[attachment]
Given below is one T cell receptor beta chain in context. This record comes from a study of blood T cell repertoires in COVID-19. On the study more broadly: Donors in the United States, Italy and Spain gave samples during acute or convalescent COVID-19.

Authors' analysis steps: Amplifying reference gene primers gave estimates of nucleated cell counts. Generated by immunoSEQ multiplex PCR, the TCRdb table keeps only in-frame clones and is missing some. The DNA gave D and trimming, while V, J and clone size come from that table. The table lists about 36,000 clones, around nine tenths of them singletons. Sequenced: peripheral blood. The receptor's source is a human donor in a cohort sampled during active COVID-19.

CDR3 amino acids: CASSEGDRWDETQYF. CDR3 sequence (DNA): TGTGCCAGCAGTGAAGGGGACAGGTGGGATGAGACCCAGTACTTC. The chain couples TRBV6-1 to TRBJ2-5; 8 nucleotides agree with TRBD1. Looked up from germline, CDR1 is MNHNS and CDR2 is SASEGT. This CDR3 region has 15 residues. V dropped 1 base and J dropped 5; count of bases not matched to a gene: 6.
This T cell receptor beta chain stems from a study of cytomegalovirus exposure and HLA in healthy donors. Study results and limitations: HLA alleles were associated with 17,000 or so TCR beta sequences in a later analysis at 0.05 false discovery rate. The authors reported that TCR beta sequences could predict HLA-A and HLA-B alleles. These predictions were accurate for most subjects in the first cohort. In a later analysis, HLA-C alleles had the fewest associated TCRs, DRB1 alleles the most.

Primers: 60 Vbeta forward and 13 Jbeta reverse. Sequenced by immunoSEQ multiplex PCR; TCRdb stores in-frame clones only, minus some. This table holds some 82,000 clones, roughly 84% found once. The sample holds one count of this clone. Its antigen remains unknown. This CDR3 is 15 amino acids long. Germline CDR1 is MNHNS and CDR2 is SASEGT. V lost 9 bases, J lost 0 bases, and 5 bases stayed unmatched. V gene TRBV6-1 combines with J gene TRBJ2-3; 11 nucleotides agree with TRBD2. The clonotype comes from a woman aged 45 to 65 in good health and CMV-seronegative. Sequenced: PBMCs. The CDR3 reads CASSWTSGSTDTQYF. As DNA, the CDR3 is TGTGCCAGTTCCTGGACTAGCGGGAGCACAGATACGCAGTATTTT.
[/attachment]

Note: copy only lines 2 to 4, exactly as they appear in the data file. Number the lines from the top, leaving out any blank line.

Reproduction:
Authors' analysis steps: Amplifying reference gene primers gave estimates of nucleated cell counts. Generated by immunoSEQ multiplex PCR, the TCRdb table keeps only in-frame clones and is missing some. The DNA gave D and trimming, while V, J and clone size come from that table. The table lists about 36,000 clones, around nine tenths of them singletons. Sequenced: peripheral blood. The receptor's source is a human donor in a cohort sampled during active COVID-19.

CDR3 amino acids: CASSEGDRWDETQYF. CDR3 sequence (DNA): TGTGCCAGCAGTGAAGGGGACAGGTGGGATGAGACCCAGTACTTC. The chain couples TRBV6-1 to TRBJ2-5; 8 nucleotides agree with TRBD1. Looked up from germline, CDR1 is MNHNS and CDR2 is SASEGT. This CDR3 region has 15 residues. V dropped 1 base and J dropped 5; count of bases not matched to a gene: 6.
This T cell receptor beta chain stems from a study of cytomegalovirus exposure and HLA in healthy donors. Study results and limitations: HLA alleles were associated with 17,000 or so TCR beta sequences in a later analysis at 0.05 false discovery rate. The authors reported that TCR beta sequences could predict HLA-A and HLA-B alleles. These predictions were accurate for most subjects in the first cohort. In a later analysis, HLA-C alleles had the fewest associated TCRs, DRB1 alleles the most.